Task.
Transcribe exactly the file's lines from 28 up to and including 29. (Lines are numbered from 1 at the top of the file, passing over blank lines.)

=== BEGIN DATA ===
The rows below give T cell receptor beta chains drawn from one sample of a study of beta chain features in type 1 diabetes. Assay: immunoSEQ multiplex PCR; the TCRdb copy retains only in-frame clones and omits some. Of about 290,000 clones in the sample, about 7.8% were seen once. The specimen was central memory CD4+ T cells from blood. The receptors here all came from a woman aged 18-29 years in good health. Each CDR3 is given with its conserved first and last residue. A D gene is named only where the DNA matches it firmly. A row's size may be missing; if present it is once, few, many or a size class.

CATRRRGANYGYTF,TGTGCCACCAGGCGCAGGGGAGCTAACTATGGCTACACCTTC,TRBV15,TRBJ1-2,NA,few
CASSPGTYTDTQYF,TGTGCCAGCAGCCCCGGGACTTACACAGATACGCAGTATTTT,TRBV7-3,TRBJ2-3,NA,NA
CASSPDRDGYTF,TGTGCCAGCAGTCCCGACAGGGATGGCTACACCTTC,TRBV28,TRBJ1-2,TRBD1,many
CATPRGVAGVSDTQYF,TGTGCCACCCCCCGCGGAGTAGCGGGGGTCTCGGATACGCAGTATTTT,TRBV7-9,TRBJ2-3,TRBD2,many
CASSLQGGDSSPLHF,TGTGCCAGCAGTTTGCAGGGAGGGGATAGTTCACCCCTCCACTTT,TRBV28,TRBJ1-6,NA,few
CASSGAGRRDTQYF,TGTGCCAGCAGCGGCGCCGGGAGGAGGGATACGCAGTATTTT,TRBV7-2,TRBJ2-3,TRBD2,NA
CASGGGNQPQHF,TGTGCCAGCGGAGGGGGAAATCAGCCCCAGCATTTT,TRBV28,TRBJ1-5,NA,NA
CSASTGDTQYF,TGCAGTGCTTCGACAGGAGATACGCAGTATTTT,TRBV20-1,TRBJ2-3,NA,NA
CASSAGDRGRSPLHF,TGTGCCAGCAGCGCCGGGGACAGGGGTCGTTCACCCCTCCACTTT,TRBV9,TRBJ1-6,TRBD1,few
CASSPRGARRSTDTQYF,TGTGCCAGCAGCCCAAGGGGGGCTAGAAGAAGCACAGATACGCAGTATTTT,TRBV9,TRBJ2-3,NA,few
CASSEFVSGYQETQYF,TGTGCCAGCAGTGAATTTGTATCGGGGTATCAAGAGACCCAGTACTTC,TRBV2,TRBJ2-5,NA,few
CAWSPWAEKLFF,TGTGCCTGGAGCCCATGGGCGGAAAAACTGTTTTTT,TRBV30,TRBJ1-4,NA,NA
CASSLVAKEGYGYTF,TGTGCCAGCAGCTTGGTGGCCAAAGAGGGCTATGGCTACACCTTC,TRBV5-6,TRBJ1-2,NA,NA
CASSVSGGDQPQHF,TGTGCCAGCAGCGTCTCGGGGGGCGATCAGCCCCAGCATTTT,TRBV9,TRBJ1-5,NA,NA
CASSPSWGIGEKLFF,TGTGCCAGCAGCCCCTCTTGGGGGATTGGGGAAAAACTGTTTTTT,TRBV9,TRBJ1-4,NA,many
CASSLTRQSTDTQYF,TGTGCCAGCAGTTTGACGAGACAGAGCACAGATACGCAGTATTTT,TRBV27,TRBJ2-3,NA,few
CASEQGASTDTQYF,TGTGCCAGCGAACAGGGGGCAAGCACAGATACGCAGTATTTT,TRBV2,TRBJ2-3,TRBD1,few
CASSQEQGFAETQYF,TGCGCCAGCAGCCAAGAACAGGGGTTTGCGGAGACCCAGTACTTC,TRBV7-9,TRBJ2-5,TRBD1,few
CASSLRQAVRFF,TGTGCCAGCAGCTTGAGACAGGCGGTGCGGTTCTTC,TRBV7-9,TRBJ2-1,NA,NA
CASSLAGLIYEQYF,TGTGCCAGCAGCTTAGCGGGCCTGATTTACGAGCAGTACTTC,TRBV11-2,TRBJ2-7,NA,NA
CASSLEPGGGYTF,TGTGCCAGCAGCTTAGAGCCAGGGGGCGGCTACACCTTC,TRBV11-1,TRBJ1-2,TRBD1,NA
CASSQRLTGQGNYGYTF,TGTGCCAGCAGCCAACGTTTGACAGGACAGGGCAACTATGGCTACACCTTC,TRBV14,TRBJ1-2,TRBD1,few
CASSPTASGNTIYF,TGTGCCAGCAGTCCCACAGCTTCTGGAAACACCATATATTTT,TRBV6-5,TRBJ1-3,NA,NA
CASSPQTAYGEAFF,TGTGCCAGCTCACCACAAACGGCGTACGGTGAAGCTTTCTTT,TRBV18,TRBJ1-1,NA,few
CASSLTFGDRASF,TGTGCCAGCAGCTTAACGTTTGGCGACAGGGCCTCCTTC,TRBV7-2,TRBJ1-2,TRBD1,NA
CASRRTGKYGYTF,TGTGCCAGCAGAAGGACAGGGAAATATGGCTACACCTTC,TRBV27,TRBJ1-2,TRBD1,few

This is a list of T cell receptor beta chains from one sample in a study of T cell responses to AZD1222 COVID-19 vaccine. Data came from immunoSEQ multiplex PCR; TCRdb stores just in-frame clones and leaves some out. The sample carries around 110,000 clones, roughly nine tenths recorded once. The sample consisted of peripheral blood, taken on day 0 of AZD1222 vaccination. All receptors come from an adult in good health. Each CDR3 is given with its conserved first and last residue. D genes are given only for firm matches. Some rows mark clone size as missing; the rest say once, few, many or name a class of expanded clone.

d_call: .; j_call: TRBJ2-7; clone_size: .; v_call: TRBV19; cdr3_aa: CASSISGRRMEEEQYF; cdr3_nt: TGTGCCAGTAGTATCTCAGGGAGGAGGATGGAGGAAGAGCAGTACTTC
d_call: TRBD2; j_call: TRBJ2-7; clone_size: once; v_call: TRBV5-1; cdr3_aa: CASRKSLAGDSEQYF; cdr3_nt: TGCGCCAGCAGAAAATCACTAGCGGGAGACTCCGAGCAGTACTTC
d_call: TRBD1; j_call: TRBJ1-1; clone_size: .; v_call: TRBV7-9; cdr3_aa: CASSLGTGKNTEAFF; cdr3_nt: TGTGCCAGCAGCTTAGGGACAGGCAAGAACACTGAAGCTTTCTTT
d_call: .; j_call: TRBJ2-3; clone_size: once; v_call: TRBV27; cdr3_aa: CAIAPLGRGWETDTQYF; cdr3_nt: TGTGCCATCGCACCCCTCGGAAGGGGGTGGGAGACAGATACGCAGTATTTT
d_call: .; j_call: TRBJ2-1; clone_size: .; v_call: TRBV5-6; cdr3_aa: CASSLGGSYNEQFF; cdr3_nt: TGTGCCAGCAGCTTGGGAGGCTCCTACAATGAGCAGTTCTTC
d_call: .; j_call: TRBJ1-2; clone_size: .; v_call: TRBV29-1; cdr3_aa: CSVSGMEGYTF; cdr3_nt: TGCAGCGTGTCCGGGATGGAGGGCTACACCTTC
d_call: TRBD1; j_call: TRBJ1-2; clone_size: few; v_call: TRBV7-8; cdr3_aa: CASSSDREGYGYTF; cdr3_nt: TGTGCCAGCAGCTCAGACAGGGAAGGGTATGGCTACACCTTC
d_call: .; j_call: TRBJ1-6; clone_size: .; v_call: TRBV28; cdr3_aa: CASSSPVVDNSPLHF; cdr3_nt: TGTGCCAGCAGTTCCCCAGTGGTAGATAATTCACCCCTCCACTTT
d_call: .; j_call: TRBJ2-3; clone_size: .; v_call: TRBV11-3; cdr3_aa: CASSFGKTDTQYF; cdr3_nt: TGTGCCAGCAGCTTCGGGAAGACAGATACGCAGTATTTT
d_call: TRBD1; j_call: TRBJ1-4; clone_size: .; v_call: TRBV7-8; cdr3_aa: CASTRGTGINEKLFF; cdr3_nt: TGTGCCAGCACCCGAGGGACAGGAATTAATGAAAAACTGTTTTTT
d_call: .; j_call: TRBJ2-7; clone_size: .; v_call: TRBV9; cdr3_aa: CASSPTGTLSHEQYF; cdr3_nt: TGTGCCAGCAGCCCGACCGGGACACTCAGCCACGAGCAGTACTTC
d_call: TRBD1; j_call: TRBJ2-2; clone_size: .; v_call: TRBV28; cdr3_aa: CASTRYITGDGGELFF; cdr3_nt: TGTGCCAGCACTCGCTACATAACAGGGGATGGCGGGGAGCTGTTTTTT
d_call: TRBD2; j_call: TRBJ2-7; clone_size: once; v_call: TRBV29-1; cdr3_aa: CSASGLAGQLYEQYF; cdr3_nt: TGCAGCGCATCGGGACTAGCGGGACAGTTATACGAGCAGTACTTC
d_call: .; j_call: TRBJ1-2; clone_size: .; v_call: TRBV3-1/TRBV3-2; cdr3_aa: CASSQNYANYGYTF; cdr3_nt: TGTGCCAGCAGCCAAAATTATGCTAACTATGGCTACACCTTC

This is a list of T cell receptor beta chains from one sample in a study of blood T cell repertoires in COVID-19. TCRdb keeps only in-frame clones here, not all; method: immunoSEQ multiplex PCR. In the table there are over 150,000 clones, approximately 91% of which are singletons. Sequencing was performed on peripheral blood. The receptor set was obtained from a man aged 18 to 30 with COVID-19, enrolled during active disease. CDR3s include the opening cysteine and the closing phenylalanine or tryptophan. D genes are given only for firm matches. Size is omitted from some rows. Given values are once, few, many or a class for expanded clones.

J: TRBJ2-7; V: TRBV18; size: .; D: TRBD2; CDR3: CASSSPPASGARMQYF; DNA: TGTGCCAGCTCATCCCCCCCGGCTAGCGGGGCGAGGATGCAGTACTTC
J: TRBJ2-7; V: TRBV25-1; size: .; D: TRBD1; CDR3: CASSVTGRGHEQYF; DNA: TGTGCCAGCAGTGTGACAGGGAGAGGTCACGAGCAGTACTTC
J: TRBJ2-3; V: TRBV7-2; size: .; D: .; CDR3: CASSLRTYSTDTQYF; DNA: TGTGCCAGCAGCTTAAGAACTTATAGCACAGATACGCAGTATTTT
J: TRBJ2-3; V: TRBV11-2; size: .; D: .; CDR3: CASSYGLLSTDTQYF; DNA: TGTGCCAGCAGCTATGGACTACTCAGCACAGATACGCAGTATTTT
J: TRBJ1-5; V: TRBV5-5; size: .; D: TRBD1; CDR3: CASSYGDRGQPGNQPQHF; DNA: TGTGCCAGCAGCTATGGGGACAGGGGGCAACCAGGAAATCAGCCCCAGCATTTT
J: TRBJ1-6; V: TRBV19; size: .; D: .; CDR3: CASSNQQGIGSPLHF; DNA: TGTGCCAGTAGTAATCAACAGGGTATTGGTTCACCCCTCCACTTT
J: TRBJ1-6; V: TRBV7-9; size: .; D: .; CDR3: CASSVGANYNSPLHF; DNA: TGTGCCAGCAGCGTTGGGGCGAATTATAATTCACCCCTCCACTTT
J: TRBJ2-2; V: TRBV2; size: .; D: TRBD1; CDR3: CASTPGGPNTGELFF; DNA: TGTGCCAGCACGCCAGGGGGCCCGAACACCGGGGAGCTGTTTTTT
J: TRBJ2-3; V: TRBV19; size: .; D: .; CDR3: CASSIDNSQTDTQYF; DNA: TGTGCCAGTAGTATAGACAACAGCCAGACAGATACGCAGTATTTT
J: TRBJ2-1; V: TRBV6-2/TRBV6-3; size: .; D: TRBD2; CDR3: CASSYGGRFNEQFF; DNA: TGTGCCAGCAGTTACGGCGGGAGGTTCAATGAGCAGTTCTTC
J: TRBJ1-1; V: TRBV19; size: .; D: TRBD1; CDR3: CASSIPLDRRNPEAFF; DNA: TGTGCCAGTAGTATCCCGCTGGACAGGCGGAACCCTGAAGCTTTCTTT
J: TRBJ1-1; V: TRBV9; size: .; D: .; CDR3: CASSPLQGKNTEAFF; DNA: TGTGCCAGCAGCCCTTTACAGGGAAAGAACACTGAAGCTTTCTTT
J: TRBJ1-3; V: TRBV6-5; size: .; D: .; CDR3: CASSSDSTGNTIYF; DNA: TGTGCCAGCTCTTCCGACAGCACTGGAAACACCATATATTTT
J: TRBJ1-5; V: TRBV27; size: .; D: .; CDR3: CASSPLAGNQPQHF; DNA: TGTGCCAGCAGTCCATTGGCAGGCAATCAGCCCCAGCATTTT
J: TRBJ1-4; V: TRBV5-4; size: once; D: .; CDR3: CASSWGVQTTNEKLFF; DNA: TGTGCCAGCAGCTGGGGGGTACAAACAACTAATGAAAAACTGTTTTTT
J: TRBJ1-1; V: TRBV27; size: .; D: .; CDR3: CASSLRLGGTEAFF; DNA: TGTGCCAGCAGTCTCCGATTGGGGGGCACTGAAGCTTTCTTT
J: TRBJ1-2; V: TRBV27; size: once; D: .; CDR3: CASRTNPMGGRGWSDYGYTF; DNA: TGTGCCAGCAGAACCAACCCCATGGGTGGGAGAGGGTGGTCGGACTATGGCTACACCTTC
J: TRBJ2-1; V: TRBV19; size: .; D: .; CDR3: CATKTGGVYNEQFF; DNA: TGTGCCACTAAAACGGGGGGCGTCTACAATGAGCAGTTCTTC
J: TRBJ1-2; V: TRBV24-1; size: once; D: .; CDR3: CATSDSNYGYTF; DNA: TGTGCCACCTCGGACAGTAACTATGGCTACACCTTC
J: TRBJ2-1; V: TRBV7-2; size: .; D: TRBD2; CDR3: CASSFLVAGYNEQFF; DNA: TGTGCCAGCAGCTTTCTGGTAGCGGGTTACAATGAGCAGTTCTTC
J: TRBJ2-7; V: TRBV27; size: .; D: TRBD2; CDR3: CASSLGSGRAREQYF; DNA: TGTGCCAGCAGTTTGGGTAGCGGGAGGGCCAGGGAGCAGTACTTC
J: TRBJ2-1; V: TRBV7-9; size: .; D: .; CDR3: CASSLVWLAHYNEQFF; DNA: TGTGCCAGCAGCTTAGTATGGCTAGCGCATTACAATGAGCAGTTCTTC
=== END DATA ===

This is a list of T cell receptor beta chains from one sample in a study of T cell responses to AZD1222 COVID-19 vaccine. Data came from immunoSEQ multiplex PCR; TCRdb stores just in-frame clones and leaves some out. The sample carries around 110,000 clones, roughly nine tenths recorded once. The sample consisted of peripheral blood, taken on day 0 of AZD1222 vaccination. All receptors come from an adult in good health. Each CDR3 is given with its conserved first and last residue. D genes are given only for firm matches. Some rows mark clone size as missing; the rest say once, few, many or name a class of expanded clone.

d_call: .; j_call: TRBJ2-7; clone_size: .; v_call: TRBV19; cdr3_aa: CASSISGRRMEEEQYF; cdr3_nt: TGTGCCAGTAGTATCTCAGGGAGGAGGATGGAGGAAGAGCAGTACTTC